This course explores the experience of spiritual direction from the standpoint of both the director and the one directed. It situates the contemporary ministry of spiritual direction within the history of the Christian tradition, and draws upon interdisciplinary and interreligious perspectives in order to examine critically a diversity of past and present theologies, processes, and models of spiritual direction.

SPGR 7888. SPECIAL TOPICS:SPIRITUALITY. (3 Credits)

Reserved for special courses in Spirituality .

SPGR 7902. IGNATIAN SPIRITUALITY FOR MINISTRY. (3 Credits)

Limited to DMin students. Engaging in ministry within an Jesuit/Ignatian spirituality context involves pursuing a Christian vision of the world rooted in the experience and writings of the sixteenth-century Basque saint, Ignatius of Loyola. In this hybrid course, we (1) examine the life of Ignatius against the background of his socio-historical and theological context, (2) engage in a close, critical reading of representative texts, and (3) survey various contemporary approaches to the appropriation of his spiritual tradition, with an emphasis upon ministerial practices. We examine especially two important primary sources, his Autobiography, dictated to a fellow Jesuit near the end of his life, and The Spiritual Exercises, a remarkable and influential handbook for personal and spiritual growth. We also read excerpts from his Spiritual Journal, the Constitutions of the Society of Jesus, and Letters. Capstone requirement: 20-page research paper, which is due later in the spring semester.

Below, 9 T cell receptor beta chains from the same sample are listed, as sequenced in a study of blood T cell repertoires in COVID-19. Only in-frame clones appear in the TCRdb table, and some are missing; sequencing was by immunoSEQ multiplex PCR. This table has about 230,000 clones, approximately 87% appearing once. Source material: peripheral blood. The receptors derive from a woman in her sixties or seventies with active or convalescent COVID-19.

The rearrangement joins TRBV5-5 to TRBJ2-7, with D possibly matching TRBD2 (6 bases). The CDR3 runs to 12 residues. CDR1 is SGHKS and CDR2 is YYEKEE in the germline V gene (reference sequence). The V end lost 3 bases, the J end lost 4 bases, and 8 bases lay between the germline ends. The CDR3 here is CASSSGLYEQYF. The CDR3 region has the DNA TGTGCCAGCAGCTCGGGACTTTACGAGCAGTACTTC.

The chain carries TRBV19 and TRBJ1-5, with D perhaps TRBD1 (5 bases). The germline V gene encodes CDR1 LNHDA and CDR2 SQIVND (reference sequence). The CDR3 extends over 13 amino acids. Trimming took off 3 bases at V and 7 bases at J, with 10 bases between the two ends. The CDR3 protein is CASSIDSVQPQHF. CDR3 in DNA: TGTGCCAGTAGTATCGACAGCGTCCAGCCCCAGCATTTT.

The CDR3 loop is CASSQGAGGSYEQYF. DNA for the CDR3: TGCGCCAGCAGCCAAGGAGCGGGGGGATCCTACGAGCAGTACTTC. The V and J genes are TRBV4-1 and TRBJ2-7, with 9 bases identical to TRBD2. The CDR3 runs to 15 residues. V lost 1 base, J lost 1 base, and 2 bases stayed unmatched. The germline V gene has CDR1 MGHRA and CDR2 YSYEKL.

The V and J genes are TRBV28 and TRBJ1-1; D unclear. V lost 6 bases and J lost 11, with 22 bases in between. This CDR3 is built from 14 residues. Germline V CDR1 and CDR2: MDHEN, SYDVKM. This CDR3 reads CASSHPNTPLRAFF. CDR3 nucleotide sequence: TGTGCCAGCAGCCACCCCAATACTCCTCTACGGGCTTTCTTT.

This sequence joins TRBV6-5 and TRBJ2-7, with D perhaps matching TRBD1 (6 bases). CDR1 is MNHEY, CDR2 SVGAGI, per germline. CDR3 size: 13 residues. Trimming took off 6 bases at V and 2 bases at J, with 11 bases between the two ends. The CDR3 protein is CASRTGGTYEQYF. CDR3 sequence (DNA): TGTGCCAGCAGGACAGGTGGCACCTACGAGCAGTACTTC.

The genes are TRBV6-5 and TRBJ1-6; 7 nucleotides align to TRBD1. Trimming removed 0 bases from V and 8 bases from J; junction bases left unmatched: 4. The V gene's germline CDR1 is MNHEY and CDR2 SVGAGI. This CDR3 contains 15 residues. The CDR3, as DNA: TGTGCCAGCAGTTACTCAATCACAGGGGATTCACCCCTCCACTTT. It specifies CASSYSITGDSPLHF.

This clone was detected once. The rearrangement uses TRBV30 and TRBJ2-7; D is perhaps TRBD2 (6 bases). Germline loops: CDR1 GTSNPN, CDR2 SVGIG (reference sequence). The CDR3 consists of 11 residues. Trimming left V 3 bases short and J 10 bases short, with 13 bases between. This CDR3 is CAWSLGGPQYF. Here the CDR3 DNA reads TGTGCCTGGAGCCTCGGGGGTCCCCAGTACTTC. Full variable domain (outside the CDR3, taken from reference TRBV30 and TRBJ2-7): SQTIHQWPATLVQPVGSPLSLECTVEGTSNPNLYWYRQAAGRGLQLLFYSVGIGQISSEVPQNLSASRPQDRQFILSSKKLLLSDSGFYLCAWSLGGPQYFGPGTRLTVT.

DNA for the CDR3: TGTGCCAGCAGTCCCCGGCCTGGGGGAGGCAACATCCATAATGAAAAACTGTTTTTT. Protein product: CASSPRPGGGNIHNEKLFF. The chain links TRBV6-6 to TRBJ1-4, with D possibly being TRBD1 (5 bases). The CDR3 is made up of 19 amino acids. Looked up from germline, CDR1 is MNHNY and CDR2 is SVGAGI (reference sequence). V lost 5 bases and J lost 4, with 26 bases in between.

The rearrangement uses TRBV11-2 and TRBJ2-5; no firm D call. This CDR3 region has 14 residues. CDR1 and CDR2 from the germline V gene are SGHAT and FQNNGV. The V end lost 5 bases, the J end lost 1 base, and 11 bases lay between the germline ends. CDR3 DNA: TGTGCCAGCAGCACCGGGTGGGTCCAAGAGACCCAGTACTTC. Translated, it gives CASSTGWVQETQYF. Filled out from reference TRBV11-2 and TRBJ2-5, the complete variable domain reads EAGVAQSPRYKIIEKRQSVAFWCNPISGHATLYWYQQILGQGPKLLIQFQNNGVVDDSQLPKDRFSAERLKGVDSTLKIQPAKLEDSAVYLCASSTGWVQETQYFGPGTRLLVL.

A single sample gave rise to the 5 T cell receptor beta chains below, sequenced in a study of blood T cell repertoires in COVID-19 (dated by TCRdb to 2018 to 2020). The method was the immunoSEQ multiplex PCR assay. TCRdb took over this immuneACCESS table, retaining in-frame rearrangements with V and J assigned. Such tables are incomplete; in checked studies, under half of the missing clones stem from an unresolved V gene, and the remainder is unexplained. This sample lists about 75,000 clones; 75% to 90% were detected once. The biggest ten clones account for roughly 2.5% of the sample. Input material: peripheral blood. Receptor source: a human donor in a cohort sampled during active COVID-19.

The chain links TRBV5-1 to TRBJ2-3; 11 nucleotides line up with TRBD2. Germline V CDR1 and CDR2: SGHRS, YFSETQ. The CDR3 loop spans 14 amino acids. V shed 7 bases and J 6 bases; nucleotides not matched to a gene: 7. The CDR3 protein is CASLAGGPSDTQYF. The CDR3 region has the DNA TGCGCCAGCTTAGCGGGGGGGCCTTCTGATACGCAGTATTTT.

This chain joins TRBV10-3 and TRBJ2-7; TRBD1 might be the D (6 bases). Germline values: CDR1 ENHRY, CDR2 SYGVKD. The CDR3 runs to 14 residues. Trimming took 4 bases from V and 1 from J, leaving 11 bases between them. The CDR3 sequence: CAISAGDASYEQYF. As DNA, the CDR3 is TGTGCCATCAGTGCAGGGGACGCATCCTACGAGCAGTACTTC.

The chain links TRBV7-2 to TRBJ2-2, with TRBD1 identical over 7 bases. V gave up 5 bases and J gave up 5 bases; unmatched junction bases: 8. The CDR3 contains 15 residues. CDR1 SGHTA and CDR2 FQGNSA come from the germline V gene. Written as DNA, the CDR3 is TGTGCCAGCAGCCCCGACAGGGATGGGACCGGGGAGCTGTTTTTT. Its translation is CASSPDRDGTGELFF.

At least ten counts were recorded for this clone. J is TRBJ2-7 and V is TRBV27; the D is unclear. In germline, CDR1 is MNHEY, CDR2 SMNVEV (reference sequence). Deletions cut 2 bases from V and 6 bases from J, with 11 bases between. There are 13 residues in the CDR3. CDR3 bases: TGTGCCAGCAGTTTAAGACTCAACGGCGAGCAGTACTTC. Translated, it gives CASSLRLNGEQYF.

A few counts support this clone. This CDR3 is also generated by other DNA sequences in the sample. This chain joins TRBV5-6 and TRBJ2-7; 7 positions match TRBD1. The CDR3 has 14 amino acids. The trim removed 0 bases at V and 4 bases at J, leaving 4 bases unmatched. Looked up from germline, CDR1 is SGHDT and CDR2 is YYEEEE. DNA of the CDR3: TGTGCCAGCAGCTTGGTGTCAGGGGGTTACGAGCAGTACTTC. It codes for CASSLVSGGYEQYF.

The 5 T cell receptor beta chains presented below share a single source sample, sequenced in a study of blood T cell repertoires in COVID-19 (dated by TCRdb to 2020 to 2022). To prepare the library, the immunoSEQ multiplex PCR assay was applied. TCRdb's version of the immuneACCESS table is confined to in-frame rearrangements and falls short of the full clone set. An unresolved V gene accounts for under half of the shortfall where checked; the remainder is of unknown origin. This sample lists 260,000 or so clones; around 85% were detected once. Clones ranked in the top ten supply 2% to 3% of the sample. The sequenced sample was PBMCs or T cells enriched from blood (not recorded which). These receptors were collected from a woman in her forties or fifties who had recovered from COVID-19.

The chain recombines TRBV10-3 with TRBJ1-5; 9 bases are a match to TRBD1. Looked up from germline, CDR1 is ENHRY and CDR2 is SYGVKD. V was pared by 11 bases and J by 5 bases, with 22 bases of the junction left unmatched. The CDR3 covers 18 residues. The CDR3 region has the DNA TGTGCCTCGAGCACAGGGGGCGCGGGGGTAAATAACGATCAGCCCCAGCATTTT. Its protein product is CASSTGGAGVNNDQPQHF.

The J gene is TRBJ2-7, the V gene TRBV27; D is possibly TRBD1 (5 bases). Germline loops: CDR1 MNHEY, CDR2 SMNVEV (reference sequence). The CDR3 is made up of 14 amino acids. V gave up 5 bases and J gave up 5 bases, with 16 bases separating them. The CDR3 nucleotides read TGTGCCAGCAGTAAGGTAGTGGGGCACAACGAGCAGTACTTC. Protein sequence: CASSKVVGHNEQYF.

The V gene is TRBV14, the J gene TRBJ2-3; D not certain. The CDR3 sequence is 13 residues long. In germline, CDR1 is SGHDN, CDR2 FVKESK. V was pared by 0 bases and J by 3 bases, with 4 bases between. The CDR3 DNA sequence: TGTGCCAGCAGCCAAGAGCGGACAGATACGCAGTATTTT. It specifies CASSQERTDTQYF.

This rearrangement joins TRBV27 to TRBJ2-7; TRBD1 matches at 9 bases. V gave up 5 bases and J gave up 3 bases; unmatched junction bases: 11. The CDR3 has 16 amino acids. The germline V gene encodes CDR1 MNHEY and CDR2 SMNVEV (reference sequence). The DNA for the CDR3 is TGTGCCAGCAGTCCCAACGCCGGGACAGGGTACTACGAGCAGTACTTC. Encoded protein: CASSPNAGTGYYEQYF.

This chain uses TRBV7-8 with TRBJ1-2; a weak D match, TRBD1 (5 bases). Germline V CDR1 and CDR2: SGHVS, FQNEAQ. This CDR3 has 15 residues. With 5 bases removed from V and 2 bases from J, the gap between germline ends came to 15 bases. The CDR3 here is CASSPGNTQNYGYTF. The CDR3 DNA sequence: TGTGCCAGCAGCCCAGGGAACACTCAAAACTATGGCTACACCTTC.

SPGR 8500. COMPREHENSIVE EXAM MA CHRISTIAN SPIRITUALITY. (0 Credits)

Required for completion of the MA in Christian Spirituality concentrations, Generalist and Spiritual Direction.

SPGR 8870. SPIR DIR:THEOL & PRACT. (3 Credits)

(PHD and DMIN students only) This course explores the experience of spiritual direction from the standpoint of both the director and the one directed. It situates the contemporary ministry of spiritual direction within the history of the Christian tradition, and draws upon interdisciplinary and interreligious perspectives in order to examine critically a diversity of past and present theologies, processes, and models of spiritual direction.

SPGR 8998. SPECIAL TOPICS: SPIRITUALITY. (3 Credits)

A tutorial in the area of religion.